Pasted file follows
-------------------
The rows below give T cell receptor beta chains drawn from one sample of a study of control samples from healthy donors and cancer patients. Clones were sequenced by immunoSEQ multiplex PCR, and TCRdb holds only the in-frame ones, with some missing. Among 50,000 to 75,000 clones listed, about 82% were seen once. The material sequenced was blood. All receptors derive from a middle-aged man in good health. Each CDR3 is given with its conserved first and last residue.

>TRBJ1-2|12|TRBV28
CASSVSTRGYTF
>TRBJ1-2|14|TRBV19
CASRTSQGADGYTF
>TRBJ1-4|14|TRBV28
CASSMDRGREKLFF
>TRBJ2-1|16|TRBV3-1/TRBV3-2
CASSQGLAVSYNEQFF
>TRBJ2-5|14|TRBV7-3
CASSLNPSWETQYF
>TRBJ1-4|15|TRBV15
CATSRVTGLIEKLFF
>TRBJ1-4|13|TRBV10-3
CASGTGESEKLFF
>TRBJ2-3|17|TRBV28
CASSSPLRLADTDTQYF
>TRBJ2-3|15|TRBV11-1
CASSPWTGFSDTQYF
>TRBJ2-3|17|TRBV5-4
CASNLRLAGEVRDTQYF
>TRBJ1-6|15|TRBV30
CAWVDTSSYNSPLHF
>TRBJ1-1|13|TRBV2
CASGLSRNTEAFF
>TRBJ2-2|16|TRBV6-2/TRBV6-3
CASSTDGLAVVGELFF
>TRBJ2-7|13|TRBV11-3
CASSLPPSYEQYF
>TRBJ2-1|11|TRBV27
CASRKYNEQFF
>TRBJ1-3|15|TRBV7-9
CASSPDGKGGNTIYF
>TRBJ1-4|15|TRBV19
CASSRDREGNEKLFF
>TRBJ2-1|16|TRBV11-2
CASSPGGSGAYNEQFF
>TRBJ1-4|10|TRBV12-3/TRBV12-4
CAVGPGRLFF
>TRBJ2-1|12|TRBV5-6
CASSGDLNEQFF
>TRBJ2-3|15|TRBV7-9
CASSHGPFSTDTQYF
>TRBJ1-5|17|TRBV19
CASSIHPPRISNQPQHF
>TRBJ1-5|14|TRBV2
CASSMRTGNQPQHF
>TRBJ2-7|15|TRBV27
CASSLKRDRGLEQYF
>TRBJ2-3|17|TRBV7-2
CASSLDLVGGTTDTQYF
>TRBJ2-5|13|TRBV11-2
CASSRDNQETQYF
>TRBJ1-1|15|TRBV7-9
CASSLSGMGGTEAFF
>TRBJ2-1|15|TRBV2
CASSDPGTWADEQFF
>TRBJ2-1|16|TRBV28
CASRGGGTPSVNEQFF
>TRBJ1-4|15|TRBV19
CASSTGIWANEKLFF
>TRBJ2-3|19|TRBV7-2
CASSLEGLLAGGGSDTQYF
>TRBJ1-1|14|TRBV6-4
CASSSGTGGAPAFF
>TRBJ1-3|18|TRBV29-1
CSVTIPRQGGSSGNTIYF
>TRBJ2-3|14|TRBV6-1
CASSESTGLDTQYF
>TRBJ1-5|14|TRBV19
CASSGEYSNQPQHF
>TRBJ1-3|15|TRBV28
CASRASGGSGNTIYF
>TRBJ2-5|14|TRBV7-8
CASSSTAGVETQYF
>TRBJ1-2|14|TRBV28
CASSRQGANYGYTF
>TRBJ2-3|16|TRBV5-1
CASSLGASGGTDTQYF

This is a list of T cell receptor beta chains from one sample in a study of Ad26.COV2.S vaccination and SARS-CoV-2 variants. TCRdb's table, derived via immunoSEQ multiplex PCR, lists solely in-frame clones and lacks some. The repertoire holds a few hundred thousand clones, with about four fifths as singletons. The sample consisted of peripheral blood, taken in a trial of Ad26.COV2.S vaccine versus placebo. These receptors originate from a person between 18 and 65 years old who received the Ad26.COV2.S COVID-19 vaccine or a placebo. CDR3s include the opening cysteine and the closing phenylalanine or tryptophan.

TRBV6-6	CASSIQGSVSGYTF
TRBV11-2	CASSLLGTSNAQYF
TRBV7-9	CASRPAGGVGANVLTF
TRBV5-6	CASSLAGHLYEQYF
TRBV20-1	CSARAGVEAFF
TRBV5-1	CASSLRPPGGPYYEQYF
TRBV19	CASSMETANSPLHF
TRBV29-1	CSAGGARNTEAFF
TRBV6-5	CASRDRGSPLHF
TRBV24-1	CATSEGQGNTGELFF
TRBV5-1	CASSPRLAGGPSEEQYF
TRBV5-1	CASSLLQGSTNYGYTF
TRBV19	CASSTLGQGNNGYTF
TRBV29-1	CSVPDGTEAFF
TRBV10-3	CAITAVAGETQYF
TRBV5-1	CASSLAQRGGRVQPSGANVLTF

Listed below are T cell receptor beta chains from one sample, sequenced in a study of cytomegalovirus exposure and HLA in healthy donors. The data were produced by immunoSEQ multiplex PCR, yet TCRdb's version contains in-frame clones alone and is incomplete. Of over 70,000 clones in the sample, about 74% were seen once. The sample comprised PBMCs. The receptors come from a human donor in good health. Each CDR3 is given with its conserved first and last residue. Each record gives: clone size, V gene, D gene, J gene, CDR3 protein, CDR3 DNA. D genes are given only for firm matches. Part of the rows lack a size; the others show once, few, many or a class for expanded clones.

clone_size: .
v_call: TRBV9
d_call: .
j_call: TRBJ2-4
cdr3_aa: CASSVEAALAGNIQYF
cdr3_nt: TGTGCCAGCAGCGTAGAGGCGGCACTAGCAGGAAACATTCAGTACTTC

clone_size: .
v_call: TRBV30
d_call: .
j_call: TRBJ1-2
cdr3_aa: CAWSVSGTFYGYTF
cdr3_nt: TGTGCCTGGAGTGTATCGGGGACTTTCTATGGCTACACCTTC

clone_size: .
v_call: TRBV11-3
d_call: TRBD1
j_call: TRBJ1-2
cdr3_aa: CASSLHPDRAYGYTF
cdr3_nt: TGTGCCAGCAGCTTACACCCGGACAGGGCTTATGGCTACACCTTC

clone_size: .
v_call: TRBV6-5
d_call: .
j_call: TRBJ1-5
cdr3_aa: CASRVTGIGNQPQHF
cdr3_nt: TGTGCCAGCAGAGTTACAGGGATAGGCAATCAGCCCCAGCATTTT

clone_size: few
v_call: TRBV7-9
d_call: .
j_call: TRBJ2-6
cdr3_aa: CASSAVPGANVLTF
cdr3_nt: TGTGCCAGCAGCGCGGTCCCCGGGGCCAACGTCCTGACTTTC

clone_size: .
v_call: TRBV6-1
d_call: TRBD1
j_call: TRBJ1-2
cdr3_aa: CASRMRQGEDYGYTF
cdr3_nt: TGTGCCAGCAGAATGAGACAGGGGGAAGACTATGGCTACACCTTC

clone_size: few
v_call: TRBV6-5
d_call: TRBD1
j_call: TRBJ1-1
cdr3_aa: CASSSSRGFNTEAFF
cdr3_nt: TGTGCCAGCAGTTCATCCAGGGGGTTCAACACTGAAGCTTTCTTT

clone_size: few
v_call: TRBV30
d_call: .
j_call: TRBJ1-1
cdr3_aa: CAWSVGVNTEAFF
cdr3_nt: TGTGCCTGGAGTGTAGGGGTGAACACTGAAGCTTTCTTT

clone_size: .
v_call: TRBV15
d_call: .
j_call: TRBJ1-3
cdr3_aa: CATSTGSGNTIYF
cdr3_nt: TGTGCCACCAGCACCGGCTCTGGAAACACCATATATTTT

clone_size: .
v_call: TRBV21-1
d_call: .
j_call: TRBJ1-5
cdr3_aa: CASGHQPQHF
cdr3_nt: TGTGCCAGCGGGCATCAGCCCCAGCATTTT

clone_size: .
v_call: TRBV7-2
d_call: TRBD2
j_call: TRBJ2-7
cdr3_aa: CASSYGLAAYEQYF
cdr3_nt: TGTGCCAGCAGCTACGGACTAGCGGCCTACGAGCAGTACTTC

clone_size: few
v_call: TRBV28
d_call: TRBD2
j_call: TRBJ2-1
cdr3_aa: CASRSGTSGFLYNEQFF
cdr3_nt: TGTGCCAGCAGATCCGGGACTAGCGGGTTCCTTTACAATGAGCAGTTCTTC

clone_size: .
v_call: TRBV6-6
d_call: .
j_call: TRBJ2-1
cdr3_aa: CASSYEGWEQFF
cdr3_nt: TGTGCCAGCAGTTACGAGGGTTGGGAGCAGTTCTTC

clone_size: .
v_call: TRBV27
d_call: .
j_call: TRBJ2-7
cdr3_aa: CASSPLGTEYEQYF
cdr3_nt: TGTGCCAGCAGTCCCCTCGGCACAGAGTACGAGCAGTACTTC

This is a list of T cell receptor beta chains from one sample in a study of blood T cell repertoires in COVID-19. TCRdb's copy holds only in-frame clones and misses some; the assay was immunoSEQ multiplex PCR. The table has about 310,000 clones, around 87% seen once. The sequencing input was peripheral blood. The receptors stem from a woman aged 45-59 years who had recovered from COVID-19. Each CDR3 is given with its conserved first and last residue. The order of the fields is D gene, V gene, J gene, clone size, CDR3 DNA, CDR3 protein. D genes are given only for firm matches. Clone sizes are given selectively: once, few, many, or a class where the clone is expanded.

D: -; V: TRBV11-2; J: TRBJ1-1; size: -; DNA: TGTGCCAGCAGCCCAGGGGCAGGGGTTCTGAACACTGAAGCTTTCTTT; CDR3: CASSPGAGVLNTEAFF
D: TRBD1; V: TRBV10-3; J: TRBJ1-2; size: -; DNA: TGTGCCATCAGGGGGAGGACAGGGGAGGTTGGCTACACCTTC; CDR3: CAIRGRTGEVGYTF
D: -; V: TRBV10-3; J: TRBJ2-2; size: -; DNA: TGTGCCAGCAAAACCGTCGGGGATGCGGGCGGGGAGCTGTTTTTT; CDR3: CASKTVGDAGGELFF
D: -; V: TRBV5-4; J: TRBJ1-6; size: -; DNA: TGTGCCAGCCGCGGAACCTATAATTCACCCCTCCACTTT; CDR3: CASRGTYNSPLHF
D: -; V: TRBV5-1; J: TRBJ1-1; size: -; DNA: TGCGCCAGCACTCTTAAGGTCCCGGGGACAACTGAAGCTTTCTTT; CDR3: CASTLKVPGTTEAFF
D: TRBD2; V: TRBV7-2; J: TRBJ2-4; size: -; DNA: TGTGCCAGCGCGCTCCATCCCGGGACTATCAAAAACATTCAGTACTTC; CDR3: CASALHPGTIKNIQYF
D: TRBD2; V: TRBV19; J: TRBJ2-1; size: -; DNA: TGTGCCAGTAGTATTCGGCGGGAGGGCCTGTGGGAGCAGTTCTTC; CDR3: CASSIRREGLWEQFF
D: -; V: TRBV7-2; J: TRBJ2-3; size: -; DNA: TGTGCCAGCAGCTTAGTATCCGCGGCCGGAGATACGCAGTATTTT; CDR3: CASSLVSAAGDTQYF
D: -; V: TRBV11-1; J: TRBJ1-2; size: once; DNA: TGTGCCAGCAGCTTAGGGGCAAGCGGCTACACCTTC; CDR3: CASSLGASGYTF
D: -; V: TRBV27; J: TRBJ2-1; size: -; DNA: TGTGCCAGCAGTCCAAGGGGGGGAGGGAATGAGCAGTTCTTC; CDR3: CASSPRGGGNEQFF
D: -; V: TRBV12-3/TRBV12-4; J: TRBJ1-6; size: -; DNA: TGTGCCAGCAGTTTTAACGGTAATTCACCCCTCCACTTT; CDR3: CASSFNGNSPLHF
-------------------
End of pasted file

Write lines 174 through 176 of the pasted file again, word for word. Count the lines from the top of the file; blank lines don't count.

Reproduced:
cdr3_aa: CASSYEGWEQFF
cdr3_nt: TGTGCCAGCAGTTACGAGGGTTGGGAGCAGTTCTTC

clone_size: .